Zulu was part of the ANC’s top brass, led by secretary-general Ace Magashule, who addressed the media on Tuesday to outline the outcomes of the party’s lekgotla held on Sunday and Monday.
Former chief operations officer of Bosasa Angelo Agrizzi has been on the stand at the commission since last week, dropping bombshells on how - for years - Bosasa lined the pockets of top ANC politicians and government officials with lucrative bribes in exchange for contracts and protection from the law.
The implicated politicians thus far include Environment Affairs Minister Nomvula Mokonyane, ANC MP Vincent Smith and other members of Parliament.
Zulu said while the revelations would be detrimental to the ANC’s electoral prospects, they were necessary if the party was to correct its wrongs.
“Yes, it will have a negative impact on the ANC but this is what we believe as the ANC should happen.
“In the 25 years in government there are good things that have been done by the government of the ANC. There are thing that have not gone right within that period,” Zulu said.
“Part of the discussion that took place in the lekgotla was that the ANC in government has to make sure that it strengthens the institutions of government so that nobody, neither a member of the NEC or a member of the ANC you shouldn’t find yourself being able to abuse those institutions and the ANC discovers very late that actually there has been abuse in the process,” Zulu said.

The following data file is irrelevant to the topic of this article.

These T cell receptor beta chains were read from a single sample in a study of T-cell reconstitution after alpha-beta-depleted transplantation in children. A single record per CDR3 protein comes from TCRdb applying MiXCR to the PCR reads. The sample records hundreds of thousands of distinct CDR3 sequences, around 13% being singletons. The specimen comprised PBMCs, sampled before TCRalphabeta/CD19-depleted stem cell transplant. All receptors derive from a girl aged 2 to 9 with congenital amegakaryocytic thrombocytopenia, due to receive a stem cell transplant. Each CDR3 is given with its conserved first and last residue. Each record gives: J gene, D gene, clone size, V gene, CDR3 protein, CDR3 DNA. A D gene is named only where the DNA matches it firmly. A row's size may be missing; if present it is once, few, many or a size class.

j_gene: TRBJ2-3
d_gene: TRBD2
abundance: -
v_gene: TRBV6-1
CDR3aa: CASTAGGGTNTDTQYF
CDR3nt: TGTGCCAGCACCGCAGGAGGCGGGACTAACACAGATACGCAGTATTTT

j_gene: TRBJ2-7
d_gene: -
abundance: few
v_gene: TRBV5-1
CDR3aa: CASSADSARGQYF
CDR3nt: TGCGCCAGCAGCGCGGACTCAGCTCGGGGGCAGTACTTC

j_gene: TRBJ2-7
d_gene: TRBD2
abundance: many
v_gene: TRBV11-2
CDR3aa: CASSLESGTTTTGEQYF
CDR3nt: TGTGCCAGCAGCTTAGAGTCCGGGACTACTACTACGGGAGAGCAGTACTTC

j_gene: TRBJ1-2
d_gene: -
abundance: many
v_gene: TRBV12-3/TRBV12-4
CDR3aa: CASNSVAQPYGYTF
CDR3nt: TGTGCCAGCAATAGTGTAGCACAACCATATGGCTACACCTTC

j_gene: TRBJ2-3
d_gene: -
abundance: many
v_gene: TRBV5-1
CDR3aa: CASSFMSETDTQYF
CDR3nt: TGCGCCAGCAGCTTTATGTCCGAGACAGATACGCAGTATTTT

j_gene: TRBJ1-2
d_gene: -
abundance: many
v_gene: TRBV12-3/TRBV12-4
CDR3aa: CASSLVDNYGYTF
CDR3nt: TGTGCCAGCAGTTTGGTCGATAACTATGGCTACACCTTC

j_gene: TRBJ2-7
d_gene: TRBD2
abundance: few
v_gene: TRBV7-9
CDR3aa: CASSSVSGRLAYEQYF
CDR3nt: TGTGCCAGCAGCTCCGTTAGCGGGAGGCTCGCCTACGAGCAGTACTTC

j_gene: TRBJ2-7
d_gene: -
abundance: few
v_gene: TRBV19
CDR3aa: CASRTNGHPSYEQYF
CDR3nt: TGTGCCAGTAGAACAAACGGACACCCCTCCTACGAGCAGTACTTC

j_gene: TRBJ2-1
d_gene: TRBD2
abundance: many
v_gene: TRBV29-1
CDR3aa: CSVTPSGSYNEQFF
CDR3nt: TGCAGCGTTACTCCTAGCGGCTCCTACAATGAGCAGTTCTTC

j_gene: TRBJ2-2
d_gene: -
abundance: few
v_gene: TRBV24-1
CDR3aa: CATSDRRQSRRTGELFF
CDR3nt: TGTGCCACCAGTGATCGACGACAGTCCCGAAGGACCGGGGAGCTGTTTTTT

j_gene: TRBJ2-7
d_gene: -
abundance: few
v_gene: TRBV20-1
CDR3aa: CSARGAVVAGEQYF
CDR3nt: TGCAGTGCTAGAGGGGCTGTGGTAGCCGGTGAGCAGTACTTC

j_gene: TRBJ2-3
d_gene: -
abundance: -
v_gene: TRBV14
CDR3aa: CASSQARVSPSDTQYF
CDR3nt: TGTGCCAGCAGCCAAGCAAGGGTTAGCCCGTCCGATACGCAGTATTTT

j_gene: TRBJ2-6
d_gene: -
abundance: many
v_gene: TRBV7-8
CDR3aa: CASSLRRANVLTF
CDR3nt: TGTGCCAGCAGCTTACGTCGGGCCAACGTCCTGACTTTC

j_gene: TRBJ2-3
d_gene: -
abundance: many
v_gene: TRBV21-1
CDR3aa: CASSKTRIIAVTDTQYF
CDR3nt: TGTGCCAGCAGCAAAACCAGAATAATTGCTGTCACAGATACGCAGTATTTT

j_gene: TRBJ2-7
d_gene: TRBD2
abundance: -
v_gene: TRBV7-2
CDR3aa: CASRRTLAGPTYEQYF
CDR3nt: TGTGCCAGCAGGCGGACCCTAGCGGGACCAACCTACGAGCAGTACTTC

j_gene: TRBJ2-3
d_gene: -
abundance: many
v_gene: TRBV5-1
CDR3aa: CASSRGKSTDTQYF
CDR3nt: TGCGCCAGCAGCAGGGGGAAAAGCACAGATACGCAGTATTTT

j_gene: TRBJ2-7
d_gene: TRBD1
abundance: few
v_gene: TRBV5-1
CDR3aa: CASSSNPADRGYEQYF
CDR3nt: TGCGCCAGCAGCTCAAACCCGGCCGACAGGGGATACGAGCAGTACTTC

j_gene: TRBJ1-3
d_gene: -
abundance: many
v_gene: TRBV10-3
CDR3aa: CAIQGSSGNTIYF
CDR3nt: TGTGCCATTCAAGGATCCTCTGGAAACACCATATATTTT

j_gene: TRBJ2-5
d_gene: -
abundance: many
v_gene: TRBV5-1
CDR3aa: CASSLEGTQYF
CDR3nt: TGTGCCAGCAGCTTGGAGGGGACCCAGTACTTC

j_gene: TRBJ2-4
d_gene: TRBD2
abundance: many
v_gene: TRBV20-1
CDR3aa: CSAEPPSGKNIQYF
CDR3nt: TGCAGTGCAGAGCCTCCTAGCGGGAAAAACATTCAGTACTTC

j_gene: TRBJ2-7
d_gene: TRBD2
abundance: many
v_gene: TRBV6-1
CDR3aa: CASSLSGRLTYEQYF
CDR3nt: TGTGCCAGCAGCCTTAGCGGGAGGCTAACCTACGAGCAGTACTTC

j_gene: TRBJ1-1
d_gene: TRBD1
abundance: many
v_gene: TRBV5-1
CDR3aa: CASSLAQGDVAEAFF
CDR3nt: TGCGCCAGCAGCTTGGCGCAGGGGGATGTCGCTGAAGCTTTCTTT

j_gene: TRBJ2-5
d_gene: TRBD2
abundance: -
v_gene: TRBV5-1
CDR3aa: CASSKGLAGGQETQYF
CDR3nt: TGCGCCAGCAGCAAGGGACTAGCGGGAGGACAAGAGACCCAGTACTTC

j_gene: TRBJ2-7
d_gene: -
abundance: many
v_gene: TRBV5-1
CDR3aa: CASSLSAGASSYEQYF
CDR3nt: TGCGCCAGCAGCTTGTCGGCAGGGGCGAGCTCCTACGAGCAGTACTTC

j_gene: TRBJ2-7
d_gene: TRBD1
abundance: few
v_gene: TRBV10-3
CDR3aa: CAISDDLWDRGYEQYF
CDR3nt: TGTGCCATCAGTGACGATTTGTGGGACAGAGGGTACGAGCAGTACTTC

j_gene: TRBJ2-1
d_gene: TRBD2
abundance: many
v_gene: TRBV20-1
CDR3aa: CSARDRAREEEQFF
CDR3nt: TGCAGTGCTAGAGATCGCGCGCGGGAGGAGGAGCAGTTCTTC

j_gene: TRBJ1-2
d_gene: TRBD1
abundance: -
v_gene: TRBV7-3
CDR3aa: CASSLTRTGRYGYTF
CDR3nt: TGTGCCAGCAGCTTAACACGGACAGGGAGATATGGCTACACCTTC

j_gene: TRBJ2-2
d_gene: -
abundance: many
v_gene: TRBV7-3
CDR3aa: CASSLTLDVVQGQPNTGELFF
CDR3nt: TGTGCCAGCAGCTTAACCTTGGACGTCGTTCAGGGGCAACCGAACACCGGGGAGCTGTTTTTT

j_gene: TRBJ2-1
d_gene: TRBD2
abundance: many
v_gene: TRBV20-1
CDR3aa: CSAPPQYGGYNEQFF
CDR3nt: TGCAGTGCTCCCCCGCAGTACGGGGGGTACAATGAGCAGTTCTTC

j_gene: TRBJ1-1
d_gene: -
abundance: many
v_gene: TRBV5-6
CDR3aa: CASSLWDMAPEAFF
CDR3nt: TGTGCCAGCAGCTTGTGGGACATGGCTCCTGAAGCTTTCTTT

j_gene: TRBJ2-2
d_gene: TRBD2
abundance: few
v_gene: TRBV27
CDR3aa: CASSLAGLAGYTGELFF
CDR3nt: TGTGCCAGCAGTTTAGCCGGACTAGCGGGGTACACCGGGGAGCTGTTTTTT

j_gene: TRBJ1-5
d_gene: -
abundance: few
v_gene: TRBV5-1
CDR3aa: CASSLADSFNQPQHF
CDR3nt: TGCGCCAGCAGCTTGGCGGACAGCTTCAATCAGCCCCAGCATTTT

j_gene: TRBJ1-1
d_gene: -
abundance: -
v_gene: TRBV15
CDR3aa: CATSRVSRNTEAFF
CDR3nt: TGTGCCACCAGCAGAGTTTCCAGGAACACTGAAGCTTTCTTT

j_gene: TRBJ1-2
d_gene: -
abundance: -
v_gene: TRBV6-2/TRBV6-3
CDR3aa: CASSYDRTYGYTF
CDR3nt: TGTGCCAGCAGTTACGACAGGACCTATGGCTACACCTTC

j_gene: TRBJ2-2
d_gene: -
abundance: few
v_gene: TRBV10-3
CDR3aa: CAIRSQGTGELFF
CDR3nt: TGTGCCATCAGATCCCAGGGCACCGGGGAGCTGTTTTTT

Magashule described the allegations by Agrizzi as startling.
He said the ANC would however not hastily try and save its image by asking its implicated leaders to step aside from their leadership positions.
“Allegations are allegations, because tomorrow we can peddle a story about you. Are we going to ask you to step aside from your work as the media?
“Let us respect the universal principle ‘of innocent until proven guilty’,” Magashule said.
He said while the commission was respected and supported by the ANC, it was not a court of law.
Magashule, acting national spokesperson Dakota Legoete and head of Presidency Zizi Kodwa have all defended the party’s right to ask the private sector for financial assistance in its gatherings, including for catering.
Kodwa said while he did not speak on behalf of Mokonyane or in direct response to Agrizzi’s testimony, the party’s leadership would be irresponsible if it did not try and ensure members received food at the party’s rallies, including at its recent 107th anniversary rally in Durban where more than 100000 members and supporters attended.